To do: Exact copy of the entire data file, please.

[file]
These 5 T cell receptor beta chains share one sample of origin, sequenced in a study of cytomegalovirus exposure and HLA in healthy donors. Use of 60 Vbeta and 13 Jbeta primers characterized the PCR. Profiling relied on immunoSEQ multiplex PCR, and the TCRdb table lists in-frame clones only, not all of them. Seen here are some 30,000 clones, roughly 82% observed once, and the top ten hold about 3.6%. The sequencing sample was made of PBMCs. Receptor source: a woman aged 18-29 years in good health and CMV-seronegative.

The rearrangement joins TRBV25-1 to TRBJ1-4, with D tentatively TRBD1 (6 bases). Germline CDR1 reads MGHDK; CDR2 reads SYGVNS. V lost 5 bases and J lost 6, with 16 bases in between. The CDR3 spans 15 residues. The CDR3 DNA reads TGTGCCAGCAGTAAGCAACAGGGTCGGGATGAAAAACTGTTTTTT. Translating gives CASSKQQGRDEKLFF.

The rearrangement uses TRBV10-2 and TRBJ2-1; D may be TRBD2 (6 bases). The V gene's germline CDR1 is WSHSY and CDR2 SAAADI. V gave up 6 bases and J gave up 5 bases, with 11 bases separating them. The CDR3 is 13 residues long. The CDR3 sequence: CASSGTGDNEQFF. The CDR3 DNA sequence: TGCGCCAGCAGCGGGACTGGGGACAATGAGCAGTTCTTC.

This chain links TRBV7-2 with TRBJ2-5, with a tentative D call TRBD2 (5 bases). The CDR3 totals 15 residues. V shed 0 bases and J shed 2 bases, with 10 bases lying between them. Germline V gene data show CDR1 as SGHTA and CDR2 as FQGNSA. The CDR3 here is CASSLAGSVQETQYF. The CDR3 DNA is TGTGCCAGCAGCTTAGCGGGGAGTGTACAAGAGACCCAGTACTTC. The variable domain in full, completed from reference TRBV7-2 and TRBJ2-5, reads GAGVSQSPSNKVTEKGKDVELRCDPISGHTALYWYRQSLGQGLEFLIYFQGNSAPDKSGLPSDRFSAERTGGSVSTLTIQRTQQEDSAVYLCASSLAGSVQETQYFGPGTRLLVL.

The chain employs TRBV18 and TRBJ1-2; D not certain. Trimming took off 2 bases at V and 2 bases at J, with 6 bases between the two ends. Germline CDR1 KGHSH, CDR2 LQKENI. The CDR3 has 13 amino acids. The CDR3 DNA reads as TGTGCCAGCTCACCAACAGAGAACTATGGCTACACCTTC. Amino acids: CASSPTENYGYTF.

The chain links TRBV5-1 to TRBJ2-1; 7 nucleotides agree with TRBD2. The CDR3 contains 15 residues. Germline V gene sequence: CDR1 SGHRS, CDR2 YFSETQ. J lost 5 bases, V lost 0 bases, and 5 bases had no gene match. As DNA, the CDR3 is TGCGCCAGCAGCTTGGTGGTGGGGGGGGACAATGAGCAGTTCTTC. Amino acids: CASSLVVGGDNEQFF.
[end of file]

These 5 T cell receptor beta chains share one sample of origin, sequenced in a study of cytomegalovirus exposure and HLA in healthy donors. Use of 60 Vbeta and 13 Jbeta primers characterized the PCR. Profiling relied on immunoSEQ multiplex PCR, and the TCRdb table lists in-frame clones only, not all of them. Seen here are some 30,000 clones, roughly 82% observed once, and the top ten hold about 3.6%. The sequencing sample was made of PBMCs. Receptor source: a woman aged 18-29 years in good health and CMV-seronegative.

The rearrangement joins TRBV25-1 to TRBJ1-4, with D tentatively TRBD1 (6 bases). Germline CDR1 reads MGHDK; CDR2 reads SYGVNS. V lost 5 bases and J lost 6, with 16 bases in between. The CDR3 spans 15 residues. The CDR3 DNA reads TGTGCCAGCAGTAAGCAACAGGGTCGGGATGAAAAACTGTTTTTT. Translating gives CASSKQQGRDEKLFF.

The rearrangement uses TRBV10-2 and TRBJ2-1; D may be TRBD2 (6 bases). The V gene's germline CDR1 is WSHSY and CDR2 SAAADI. V gave up 6 bases and J gave up 5 bases, with 11 bases separating them. The CDR3 is 13 residues long. The CDR3 sequence: CASSGTGDNEQFF. The CDR3 DNA sequence: TGCGCCAGCAGCGGGACTGGGGACAATGAGCAGTTCTTC.

This chain links TRBV7-2 with TRBJ2-5, with a tentative D call TRBD2 (5 bases). The CDR3 totals 15 residues. V shed 0 bases and J shed 2 bases, with 10 bases lying between them. Germline V gene data show CDR1 as SGHTA and CDR2 as FQGNSA. The CDR3 here is CASSLAGSVQETQYF. The CDR3 DNA is TGTGCCAGCAGCTTAGCGGGGAGTGTACAAGAGACCCAGTACTTC. The variable domain in full, completed from reference TRBV7-2 and TRBJ2-5, reads GAGVSQSPSNKVTEKGKDVELRCDPISGHTALYWYRQSLGQGLEFLIYFQGNSAPDKSGLPSDRFSAERTGGSVSTLTIQRTQQEDSAVYLCASSLAGSVQETQYFGPGTRLLVL.

The chain employs TRBV18 and TRBJ1-2; D not certain. Trimming took off 2 bases at V and 2 bases at J, with 6 bases between the two ends. Germline CDR1 KGHSH, CDR2 LQKENI. The CDR3 has 13 amino acids. The CDR3 DNA reads as TGTGCCAGCTCACCAACAGAGAACTATGGCTACACCTTC. Amino acids: CASSPTENYGYTF.

The chain links TRBV5-1 to TRBJ2-1; 7 nucleotides agree with TRBD2. The CDR3 contains 15 residues. Germline V gene sequence: CDR1 SGHRS, CDR2 YFSETQ. J lost 5 bases, V lost 0 bases, and 5 bases had no gene match. As DNA, the CDR3 is TGCGCCAGCAGCTTGGTGGTGGGGGGGGACAATGAGCAGTTCTTC. Amino acids: CASSLVVGGDNEQFF.